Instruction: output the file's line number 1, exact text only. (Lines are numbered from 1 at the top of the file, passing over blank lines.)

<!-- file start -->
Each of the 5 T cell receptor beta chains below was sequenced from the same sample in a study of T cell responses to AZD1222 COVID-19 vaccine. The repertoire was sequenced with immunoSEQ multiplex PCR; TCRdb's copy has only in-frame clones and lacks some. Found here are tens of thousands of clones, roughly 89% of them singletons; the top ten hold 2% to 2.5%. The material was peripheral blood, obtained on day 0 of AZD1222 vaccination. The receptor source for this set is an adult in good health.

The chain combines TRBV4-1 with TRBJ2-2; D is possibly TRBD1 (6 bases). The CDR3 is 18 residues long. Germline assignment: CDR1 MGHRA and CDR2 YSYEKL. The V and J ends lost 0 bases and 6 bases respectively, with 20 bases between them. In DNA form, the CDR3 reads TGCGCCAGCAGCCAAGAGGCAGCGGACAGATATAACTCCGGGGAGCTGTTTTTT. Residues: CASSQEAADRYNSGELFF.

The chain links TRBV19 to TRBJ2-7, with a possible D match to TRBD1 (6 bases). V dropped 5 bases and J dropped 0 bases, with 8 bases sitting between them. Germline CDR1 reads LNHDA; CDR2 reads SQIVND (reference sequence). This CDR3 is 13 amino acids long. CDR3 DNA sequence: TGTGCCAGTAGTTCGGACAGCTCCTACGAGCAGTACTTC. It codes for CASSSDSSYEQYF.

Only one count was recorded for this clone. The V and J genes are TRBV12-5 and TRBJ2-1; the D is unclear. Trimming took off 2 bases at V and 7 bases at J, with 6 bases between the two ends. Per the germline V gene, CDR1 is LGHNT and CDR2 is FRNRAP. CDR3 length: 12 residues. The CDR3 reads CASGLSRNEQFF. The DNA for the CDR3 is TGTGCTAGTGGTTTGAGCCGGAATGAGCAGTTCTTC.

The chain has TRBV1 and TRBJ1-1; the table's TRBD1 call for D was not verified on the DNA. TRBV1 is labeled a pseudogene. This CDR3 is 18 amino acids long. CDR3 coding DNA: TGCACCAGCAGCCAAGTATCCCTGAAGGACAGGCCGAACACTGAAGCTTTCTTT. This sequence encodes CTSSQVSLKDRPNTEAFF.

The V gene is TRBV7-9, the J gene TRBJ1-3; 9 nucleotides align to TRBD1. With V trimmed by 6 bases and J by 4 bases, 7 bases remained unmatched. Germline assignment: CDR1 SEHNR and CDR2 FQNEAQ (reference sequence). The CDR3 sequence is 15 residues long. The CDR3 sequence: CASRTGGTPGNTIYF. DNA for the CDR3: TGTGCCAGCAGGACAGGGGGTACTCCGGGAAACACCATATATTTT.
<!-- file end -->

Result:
Each of the 5 T cell receptor beta chains below was sequenced from the same sample in a study of T cell responses to AZD1222 COVID-19 vaccine. The repertoire was sequenced with immunoSEQ multiplex PCR; TCRdb's copy has only in-frame clones and lacks some. Found here are tens of thousands of clones, roughly 89% of them singletons; the top ten hold 2% to 2.5%. The material was peripheral blood, obtained on day 0 of AZD1222 vaccination. The receptor source for this set is an adult in good health.